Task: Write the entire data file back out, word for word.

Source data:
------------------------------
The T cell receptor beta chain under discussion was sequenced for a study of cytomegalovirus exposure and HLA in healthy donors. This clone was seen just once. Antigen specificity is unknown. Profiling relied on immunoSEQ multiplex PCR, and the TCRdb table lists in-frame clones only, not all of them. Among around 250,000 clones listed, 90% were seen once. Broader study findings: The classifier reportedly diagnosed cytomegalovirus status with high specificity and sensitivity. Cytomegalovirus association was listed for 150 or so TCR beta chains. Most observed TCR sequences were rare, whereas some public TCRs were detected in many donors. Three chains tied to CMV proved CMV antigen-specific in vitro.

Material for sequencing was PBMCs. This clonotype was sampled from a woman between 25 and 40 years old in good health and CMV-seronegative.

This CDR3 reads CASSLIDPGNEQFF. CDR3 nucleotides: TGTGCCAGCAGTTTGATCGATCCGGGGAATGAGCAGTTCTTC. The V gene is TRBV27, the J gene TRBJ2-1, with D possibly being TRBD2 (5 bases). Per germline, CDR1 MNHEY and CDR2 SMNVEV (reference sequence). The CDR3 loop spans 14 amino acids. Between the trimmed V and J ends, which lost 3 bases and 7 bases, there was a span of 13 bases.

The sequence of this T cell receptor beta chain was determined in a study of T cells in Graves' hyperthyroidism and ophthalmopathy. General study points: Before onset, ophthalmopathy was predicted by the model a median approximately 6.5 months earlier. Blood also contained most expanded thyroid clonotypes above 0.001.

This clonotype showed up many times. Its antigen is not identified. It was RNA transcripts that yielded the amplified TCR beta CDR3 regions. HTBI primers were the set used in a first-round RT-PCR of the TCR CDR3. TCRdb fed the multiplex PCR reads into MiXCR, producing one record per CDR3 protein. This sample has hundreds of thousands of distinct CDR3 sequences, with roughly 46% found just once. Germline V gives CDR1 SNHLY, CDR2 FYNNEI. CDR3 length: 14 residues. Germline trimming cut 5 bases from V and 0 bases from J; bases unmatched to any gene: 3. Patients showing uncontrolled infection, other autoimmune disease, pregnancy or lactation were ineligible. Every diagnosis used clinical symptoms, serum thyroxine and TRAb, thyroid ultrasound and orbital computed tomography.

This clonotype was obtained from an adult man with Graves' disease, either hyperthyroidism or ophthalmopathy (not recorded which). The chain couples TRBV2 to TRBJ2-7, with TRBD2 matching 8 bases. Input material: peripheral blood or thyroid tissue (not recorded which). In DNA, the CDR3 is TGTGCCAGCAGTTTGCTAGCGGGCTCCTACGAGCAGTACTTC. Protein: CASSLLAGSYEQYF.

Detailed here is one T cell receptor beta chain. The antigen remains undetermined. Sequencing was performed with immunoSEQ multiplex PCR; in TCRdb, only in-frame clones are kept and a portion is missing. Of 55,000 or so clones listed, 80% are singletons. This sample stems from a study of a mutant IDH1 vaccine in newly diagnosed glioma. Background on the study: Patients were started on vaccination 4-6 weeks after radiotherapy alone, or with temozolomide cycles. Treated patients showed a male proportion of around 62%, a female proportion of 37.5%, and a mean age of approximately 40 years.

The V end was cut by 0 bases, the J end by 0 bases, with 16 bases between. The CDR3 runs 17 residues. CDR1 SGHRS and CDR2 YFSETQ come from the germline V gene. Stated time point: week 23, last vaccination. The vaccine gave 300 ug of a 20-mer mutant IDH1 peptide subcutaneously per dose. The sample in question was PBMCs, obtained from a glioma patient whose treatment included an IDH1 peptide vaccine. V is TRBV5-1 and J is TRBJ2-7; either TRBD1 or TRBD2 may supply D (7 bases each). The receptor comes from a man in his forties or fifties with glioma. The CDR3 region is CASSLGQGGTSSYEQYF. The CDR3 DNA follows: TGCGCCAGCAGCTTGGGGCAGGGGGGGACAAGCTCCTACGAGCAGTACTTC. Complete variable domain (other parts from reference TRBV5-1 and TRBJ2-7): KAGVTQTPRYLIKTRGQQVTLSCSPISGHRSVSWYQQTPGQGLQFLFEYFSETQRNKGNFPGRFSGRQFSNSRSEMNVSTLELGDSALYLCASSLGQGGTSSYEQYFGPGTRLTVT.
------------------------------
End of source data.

The T cell receptor beta chain under discussion was sequenced for a study of cytomegalovirus exposure and HLA in healthy donors. This clone was seen just once. Antigen specificity is unknown. Profiling relied on immunoSEQ multiplex PCR, and the TCRdb table lists in-frame clones only, not all of them. Among around 250,000 clones listed, 90% were seen once. Broader study findings: The classifier reportedly diagnosed cytomegalovirus status with high specificity and sensitivity. Cytomegalovirus association was listed for 150 or so TCR beta chains. Most observed TCR sequences were rare, whereas some public TCRs were detected in many donors. Three chains tied to CMV proved CMV antigen-specific in vitro.

Material for sequencing was PBMCs. This clonotype was sampled from a woman between 25 and 40 years old in good health and CMV-seronegative.

This CDR3 reads CASSLIDPGNEQFF. CDR3 nucleotides: TGTGCCAGCAGTTTGATCGATCCGGGGAATGAGCAGTTCTTC. The V gene is TRBV27, the J gene TRBJ2-1, with D possibly being TRBD2 (5 bases). Per germline, CDR1 MNHEY and CDR2 SMNVEV (reference sequence). The CDR3 loop spans 14 amino acids. Between the trimmed V and J ends, which lost 3 bases and 7 bases, there was a span of 13 bases.

The sequence of this T cell receptor beta chain was determined in a study of T cells in Graves' hyperthyroidism and ophthalmopathy. General study points: Before onset, ophthalmopathy was predicted by the model a median approximately 6.5 months earlier. Blood also contained most expanded thyroid clonotypes above 0.001.

This clonotype showed up many times. Its antigen is not identified. It was RNA transcripts that yielded the amplified TCR beta CDR3 regions. HTBI primers were the set used in a first-round RT-PCR of the TCR CDR3. TCRdb fed the multiplex PCR reads into MiXCR, producing one record per CDR3 protein. This sample has hundreds of thousands of distinct CDR3 sequences, with roughly 46% found just once. Germline V gives CDR1 SNHLY, CDR2 FYNNEI. CDR3 length: 14 residues. Germline trimming cut 5 bases from V and 0 bases from J; bases unmatched to any gene: 3. Patients showing uncontrolled infection, other autoimmune disease, pregnancy or lactation were ineligible. Every diagnosis used clinical symptoms, serum thyroxine and TRAb, thyroid ultrasound and orbital computed tomography.

This clonotype was obtained from an adult man with Graves' disease, either hyperthyroidism or ophthalmopathy (not recorded which). The chain couples TRBV2 to TRBJ2-7, with TRBD2 matching 8 bases. Input material: peripheral blood or thyroid tissue (not recorded which). In DNA, the CDR3 is TGTGCCAGCAGTTTGCTAGCGGGCTCCTACGAGCAGTACTTC. Protein: CASSLLAGSYEQYF.

Detailed here is one T cell receptor beta chain. The antigen remains undetermined. Sequencing was performed with immunoSEQ multiplex PCR; in TCRdb, only in-frame clones are kept and a portion is missing. Of 55,000 or so clones listed, 80% are singletons. This sample stems from a study of a mutant IDH1 vaccine in newly diagnosed glioma. Background on the study: Patients were started on vaccination 4-6 weeks after radiotherapy alone, or with temozolomide cycles. Treated patients showed a male proportion of around 62%, a female proportion of 37.5%, and a mean age of approximately 40 years.

The V end was cut by 0 bases, the J end by 0 bases, with 16 bases between. The CDR3 runs 17 residues. CDR1 SGHRS and CDR2 YFSETQ come from the germline V gene. Stated time point: week 23, last vaccination. The vaccine gave 300 ug of a 20-mer mutant IDH1 peptide subcutaneously per dose. The sample in question was PBMCs, obtained from a glioma patient whose treatment included an IDH1 peptide vaccine. V is TRBV5-1 and J is TRBJ2-7; either TRBD1 or TRBD2 may supply D (7 bases each). The receptor comes from a man in his forties or fifties with glioma. The CDR3 region is CASSLGQGGTSSYEQYF. The CDR3 DNA follows: TGCGCCAGCAGCTTGGGGCAGGGGGGGACAAGCTCCTACGAGCAGTACTTC. Complete variable domain (other parts from reference TRBV5-1 and TRBJ2-7): KAGVTQTPRYLIKTRGQQVTLSCSPISGHRSVSWYQQTPGQGLQFLFEYFSETQRNKGNFPGRFSGRQFSNSRSEMNVSTLELGDSALYLCASSLGQGGTSSYEQYFGPGTRLTVT.